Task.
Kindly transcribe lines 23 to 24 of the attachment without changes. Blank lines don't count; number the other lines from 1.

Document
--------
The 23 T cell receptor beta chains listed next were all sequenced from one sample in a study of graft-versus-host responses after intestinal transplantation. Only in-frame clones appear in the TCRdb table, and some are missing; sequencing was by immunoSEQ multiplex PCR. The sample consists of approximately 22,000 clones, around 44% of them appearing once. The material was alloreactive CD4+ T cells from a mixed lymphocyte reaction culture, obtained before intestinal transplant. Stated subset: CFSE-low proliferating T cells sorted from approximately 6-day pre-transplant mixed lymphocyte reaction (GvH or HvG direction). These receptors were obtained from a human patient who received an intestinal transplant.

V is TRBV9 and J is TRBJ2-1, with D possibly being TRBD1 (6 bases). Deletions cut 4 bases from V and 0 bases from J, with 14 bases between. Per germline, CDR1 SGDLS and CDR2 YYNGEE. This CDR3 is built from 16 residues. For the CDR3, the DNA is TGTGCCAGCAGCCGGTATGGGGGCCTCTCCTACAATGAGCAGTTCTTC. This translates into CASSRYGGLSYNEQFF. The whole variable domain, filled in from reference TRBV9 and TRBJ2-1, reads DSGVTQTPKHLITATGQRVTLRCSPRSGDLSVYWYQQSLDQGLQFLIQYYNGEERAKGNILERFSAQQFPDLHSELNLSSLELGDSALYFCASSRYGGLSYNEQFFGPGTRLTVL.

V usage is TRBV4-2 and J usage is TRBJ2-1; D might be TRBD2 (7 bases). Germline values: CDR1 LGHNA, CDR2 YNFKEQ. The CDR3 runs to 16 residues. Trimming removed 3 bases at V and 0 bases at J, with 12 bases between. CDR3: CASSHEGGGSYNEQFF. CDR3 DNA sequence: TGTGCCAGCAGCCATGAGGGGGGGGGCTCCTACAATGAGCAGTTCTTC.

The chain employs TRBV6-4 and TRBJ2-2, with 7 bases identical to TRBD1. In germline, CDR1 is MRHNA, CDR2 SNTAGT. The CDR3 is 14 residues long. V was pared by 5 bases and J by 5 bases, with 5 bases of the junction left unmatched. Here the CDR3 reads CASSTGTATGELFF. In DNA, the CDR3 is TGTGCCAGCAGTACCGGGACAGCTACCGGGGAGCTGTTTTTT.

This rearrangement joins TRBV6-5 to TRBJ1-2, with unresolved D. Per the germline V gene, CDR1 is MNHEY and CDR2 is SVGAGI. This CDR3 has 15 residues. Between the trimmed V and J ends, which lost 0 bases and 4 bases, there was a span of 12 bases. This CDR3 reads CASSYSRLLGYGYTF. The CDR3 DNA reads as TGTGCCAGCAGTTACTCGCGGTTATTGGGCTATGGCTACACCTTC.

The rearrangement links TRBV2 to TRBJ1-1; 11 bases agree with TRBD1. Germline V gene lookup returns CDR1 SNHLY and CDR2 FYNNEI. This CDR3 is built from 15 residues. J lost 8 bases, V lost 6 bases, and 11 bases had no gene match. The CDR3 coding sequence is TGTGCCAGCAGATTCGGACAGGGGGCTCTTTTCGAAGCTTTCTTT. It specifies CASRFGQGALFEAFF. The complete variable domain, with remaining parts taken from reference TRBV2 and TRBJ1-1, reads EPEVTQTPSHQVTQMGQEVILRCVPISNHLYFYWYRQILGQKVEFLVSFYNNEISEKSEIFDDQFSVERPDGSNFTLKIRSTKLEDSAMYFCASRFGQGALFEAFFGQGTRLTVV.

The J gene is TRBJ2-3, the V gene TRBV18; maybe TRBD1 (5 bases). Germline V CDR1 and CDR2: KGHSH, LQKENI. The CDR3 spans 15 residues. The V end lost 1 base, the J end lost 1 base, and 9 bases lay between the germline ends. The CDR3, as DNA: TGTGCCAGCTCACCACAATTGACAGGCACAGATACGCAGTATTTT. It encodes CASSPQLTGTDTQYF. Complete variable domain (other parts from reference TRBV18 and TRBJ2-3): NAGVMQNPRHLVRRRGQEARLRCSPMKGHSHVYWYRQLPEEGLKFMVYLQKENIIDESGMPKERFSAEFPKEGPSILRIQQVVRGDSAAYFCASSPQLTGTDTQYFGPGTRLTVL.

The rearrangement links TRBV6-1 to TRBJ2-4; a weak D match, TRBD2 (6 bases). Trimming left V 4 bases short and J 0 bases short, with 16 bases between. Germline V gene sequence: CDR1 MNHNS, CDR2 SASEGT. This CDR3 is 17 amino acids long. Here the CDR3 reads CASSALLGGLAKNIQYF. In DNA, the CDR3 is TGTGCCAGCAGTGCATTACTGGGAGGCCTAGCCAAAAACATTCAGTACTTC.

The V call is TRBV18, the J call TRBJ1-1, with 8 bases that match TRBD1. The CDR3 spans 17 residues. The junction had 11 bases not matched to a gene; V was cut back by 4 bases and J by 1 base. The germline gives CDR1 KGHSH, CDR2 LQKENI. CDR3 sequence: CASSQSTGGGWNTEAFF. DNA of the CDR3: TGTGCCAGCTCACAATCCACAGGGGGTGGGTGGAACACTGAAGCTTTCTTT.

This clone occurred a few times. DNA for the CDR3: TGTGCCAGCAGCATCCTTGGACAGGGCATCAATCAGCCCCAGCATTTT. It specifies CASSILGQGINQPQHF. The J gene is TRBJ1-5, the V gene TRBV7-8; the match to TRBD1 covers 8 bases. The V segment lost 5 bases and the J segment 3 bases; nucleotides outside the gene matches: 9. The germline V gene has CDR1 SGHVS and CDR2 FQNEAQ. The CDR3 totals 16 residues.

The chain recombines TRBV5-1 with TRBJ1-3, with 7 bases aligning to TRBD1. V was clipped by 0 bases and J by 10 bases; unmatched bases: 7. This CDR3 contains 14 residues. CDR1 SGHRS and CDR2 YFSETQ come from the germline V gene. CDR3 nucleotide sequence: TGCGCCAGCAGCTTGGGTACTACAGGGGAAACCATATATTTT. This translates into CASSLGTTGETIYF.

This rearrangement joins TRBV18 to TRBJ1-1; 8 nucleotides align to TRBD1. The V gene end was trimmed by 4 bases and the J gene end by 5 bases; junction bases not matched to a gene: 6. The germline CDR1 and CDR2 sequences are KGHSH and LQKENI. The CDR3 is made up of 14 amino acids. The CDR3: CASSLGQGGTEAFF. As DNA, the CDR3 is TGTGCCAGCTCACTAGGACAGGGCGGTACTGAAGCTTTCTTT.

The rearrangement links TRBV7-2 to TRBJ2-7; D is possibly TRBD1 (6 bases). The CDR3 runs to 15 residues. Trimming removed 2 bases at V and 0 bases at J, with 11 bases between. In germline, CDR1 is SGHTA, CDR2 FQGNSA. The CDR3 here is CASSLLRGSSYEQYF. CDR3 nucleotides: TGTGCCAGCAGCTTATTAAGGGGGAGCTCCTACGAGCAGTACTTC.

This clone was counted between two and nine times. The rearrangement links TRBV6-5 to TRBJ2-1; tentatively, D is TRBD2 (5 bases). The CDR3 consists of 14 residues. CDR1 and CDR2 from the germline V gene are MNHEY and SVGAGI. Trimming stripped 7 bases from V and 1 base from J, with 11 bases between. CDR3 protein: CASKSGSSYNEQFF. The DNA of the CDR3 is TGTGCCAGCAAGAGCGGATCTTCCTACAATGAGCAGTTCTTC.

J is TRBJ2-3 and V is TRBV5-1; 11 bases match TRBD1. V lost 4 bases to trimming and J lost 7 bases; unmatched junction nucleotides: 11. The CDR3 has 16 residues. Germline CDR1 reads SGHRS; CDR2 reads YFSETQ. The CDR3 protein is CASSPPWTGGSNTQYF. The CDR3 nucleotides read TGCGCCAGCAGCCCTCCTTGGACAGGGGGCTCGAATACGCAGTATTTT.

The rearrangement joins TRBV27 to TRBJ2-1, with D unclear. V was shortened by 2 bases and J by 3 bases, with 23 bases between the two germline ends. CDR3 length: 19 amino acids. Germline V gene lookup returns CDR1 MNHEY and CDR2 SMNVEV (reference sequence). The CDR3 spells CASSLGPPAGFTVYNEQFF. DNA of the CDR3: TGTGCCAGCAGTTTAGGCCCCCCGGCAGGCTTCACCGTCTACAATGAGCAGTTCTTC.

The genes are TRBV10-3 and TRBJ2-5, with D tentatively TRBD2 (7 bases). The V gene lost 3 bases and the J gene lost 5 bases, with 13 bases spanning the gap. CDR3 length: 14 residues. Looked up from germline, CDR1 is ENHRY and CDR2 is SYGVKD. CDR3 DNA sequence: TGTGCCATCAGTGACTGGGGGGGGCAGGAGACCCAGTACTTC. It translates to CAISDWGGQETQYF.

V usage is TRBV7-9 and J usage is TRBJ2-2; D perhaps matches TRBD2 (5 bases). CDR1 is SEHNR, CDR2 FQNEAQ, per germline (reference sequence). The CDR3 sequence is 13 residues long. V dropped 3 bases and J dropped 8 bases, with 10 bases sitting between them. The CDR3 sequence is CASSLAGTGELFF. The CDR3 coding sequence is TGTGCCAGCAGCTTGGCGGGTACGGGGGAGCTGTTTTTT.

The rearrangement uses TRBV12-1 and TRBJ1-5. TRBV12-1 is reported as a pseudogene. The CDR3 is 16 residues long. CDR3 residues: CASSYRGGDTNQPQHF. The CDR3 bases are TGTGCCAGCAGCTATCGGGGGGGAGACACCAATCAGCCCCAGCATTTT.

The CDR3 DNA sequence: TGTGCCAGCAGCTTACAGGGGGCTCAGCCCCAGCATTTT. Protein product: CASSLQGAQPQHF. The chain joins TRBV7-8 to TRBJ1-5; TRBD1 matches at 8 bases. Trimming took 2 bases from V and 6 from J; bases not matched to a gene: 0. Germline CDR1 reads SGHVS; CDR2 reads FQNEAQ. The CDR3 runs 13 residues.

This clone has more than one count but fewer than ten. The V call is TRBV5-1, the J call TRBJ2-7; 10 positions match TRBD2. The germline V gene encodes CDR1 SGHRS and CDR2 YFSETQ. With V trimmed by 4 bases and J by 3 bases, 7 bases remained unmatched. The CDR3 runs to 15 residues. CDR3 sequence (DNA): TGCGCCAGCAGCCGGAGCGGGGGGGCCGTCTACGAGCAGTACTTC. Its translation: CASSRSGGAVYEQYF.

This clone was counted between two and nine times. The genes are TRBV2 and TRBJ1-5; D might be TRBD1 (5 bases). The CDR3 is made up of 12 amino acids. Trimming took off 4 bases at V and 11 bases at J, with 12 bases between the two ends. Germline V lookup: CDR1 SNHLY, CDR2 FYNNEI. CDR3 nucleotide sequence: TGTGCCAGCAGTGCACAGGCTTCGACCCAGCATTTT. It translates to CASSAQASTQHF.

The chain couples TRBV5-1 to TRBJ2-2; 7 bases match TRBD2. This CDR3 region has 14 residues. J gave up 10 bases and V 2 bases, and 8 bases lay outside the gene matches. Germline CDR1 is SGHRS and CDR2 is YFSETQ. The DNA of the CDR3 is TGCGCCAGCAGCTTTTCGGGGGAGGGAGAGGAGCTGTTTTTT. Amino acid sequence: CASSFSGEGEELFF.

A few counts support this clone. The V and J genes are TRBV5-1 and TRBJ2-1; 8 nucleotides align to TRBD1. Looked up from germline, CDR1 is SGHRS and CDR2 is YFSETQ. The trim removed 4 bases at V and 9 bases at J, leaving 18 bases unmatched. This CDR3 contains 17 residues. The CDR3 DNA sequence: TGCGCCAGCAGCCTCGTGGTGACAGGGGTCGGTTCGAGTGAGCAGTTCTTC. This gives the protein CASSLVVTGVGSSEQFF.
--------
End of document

The chain couples TRBV5-1 to TRBJ2-2; 7 bases match TRBD2. This CDR3 region has 14 residues. J gave up 10 bases and V 2 bases, and 8 bases lay outside the gene matches. Germline CDR1 is SGHRS and CDR2 is YFSETQ. The DNA of the CDR3 is TGCGCCAGCAGCTTTTCGGGGGAGGGAGAGGAGCTGTTTTTT. Amino acid sequence: CASSFSGEGEELFF.

A few counts support this clone. The V and J genes are TRBV5-1 and TRBJ2-1; 8 nucleotides align to TRBD1. Looked up from germline, CDR1 is SGHRS and CDR2 is YFSETQ. The trim removed 4 bases at V and 9 bases at J, leaving 18 bases unmatched. This CDR3 contains 17 residues. The CDR3 DNA sequence: TGCGCCAGCAGCCTCGTGGTGACAGGGGTCGGTTCGAGTGAGCAGTTCTTC. This gives the protein CASSLVVTGVGSSEQFF.